The New Bedford Whaling Museum Research Library, located on 791 Purchase Street, contains a beautiful leather-bound volume titled “Photographs of Houses and Public Buildings in New Bedford, Fairhaven, Acushnet, Dartmouth and Westport.” This unpublished volume, donated to the Society in 1907 by Herbert and Anna Cushman, contains photographs by Fred W. Palmer and text by local historian Henry B. Worth, who collaborated to document the oldest buildings still standing in the original township of Old Dartmouth.
The idea to recreate this book online, in order to bring it to a wider audience, came to us from local historian Bob Maker, who recently completed transcribing the entire text. Working with him to prepare images, and to improve the museum’s cataloging of the photographs, is NBWM volunteer Penny Cole.
This project runs through the NBWM’s Departments of Digital Initiatives, Photography, and the Research Library and is supported in part by grants from the Dartmouth and Fairhaven Cultural Councils, local agencies which are supported by the Massachusetts Cultural Council, a state agency.
Beginning in 1904, Fred Palmer began taking photographs of over two hundred buildings in Old Dartmouth with construction dates ranging from the late 1600s to the 1840s. The photographs are predominantly exterior shots of individual residential buildings. They are currently held in their original form as nitrate and glass negatives in the Adaline H. Perkins Rand Photo & Digital Archive, located in the New Bedford Whaling Museum Research Library. There are a few residential interiors, a scattering of shots of public buildings, and a few streetscapes in New Bedford. In many cases, Palmer’s photographs are the only known images, especially for buildings outside downtown New Bedford.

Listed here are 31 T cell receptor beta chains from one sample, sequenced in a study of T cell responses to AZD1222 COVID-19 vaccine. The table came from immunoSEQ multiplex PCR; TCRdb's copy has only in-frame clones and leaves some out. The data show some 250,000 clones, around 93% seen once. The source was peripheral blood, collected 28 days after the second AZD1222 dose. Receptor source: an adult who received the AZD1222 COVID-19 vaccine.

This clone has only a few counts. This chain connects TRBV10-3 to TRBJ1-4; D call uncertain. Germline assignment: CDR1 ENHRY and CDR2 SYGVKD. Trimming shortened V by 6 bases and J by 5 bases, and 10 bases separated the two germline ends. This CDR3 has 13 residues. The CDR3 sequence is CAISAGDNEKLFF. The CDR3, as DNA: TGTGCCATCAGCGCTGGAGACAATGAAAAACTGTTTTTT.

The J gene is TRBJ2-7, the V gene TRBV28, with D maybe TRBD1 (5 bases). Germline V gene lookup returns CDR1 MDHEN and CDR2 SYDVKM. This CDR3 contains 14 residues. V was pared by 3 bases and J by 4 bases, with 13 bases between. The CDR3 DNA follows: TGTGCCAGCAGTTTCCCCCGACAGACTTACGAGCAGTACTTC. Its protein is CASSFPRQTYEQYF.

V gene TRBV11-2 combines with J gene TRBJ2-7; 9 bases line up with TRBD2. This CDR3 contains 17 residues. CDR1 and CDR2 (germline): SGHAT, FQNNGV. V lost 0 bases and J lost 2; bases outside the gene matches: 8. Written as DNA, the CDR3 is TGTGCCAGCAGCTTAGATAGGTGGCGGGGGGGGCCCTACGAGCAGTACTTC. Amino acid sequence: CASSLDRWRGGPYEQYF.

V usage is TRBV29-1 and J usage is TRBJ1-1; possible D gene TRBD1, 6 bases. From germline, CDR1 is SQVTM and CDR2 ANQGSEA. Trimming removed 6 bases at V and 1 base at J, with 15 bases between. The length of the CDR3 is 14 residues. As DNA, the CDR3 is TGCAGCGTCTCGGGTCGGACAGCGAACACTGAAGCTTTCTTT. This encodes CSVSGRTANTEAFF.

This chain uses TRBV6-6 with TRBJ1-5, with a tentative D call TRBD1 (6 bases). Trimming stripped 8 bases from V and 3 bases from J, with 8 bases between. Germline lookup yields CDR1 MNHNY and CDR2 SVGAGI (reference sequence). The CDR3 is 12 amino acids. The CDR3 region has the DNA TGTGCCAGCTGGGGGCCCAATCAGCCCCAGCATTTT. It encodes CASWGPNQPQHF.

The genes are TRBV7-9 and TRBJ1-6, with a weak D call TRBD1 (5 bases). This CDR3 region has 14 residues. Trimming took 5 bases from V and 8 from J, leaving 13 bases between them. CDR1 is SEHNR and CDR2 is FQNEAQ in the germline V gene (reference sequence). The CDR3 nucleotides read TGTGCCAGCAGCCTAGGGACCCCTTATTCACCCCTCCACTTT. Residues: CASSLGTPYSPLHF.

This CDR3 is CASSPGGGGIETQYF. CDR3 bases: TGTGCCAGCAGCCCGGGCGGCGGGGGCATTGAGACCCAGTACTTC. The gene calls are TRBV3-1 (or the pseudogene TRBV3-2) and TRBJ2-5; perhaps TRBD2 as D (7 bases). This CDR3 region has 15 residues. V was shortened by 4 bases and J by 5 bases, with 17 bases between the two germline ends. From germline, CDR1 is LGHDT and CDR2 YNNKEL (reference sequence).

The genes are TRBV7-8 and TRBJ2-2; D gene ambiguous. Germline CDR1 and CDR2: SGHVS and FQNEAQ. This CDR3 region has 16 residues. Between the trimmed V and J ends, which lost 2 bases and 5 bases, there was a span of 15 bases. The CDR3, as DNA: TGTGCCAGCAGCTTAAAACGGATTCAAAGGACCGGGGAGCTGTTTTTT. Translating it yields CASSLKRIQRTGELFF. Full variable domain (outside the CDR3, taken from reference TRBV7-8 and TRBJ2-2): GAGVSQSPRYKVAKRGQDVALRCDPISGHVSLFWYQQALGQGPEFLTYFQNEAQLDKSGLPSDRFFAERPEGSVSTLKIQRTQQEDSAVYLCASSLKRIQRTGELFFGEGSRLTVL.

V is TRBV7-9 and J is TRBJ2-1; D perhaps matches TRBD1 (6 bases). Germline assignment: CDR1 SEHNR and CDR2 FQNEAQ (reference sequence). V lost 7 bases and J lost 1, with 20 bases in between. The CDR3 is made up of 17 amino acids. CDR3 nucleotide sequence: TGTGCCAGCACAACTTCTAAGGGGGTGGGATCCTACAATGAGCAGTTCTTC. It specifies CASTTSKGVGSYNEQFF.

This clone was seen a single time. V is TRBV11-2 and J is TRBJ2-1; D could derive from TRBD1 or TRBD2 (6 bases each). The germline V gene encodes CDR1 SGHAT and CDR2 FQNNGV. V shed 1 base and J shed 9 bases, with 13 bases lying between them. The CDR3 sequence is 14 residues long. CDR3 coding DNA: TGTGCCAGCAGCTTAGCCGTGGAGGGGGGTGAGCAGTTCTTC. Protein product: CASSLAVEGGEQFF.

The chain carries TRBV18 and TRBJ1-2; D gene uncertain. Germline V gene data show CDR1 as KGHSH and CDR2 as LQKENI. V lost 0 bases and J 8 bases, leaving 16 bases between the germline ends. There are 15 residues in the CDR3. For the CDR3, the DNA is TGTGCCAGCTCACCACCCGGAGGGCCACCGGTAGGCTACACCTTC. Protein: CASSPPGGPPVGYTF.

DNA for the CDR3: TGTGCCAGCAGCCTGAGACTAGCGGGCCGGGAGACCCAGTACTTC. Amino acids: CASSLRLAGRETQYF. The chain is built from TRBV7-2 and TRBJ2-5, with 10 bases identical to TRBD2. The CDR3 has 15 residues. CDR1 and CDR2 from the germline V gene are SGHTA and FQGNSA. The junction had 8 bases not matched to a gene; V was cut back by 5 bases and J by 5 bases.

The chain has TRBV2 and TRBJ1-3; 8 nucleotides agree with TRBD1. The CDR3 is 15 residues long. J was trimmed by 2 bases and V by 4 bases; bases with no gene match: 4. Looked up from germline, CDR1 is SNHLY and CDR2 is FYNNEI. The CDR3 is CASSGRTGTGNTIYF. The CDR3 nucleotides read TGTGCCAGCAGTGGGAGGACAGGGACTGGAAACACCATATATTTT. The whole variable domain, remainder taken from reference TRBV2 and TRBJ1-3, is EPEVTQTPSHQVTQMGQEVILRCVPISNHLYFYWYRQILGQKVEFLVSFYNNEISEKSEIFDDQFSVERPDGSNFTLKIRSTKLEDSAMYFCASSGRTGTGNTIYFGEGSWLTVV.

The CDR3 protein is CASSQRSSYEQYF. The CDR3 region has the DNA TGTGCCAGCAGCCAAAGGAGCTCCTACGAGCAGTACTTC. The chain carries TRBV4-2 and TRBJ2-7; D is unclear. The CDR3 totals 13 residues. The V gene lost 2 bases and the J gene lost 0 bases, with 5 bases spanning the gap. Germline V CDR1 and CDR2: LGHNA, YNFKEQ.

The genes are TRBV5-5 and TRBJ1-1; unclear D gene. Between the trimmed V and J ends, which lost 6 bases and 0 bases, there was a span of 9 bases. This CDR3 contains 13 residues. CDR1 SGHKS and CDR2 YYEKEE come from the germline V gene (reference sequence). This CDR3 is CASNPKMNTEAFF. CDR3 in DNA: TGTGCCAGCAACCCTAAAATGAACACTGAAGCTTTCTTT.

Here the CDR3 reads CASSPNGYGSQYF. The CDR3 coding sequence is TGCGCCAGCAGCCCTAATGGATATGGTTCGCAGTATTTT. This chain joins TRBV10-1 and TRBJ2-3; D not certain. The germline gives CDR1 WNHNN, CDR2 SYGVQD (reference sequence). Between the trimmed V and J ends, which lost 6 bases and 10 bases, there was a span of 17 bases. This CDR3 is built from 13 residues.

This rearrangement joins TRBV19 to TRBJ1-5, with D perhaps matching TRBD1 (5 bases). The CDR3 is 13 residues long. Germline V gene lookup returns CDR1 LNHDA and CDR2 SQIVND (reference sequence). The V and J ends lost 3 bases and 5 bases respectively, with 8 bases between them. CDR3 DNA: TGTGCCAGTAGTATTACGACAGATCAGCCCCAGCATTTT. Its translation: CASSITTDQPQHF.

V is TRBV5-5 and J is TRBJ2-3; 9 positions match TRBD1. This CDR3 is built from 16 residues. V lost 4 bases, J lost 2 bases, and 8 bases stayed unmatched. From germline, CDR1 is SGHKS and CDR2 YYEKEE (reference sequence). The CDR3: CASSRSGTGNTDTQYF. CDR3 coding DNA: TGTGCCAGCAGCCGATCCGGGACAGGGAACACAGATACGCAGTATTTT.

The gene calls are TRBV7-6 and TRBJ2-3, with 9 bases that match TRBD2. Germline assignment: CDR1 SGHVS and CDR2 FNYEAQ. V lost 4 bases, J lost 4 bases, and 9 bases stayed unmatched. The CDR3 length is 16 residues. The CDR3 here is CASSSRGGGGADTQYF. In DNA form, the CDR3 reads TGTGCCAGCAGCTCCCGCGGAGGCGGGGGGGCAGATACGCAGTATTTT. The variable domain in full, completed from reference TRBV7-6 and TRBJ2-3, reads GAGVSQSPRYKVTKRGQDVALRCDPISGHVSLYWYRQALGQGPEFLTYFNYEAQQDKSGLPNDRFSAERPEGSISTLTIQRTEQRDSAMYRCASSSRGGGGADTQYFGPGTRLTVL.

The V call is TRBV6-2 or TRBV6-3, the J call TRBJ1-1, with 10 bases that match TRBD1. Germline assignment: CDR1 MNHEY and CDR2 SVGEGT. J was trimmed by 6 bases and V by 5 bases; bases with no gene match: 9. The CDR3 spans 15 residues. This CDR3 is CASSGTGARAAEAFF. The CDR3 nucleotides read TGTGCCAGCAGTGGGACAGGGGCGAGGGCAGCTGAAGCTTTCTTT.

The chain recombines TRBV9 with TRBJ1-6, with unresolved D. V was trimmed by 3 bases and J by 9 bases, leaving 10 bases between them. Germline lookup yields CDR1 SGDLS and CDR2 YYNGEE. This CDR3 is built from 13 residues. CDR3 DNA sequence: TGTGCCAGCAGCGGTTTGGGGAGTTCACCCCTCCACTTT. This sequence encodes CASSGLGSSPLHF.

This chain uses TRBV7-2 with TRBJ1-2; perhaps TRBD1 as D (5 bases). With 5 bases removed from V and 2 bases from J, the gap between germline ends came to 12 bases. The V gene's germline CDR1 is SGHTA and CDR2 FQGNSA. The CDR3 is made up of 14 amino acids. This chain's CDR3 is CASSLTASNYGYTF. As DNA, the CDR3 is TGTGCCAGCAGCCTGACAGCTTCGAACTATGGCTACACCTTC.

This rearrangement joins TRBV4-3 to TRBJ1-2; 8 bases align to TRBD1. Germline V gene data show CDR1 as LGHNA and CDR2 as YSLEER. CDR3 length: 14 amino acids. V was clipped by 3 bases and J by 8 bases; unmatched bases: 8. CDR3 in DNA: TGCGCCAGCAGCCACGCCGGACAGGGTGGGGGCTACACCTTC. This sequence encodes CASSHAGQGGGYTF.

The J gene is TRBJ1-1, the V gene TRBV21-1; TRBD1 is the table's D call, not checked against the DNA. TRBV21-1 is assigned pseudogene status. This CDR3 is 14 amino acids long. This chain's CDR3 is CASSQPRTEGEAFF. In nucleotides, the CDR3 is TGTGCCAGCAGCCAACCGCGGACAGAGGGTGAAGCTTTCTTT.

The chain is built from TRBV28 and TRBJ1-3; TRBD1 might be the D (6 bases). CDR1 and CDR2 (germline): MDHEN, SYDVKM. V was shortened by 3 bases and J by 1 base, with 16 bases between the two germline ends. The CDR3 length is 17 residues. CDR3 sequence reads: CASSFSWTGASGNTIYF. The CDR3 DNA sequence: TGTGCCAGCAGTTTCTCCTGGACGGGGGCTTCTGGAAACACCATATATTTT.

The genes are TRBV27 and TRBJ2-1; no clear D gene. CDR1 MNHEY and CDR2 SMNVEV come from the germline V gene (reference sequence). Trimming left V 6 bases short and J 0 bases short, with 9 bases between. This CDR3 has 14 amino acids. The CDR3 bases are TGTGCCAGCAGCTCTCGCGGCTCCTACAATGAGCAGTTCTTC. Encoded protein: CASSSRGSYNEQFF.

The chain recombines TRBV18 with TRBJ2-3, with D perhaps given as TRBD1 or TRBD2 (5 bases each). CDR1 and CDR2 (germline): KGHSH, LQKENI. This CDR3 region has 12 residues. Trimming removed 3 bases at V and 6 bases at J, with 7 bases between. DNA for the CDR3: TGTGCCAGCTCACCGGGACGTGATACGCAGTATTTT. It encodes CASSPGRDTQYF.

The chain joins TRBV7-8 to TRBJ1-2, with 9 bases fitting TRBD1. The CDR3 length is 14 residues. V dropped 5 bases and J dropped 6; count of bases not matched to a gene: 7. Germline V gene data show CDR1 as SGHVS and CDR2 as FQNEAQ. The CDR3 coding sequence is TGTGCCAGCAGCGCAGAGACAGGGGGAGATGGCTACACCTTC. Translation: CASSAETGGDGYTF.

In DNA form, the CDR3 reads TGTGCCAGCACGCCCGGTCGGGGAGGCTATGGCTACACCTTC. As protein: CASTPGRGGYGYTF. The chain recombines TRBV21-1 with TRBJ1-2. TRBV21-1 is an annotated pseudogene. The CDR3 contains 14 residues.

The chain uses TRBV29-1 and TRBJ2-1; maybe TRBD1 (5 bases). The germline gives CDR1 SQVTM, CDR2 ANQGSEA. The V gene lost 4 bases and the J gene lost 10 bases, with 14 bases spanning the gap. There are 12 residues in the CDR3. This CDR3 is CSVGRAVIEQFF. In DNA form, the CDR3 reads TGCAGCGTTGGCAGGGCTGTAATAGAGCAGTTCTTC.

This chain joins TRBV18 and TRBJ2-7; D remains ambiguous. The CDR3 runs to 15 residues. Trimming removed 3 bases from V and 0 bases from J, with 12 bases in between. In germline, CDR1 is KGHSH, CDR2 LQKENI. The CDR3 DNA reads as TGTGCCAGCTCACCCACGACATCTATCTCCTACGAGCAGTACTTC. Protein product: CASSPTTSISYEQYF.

Henry Worth visited and meticulously researched each of the buildings in the collection. He traced property deeds back to the very earliest records. He consulted town meeting records, maps and other documentary sources. He also interviewed property owners and descendants of builders and earlier owners. Worth’s text combines information from all these sources with his own extensive knowledge of architectural styles and construction techniques. He was a significant figure in the earliest history of the Old Dartmouth Historical Society, the governing body of The New Bedford Whaling Museum. He wrote the annual “Report of the Historical Research Section” from 1904 to 1911, and authored a number of the early Old Dartmouth Historical Sketches.
We are in the process of building a set of images on flickr that represents these historic photographs.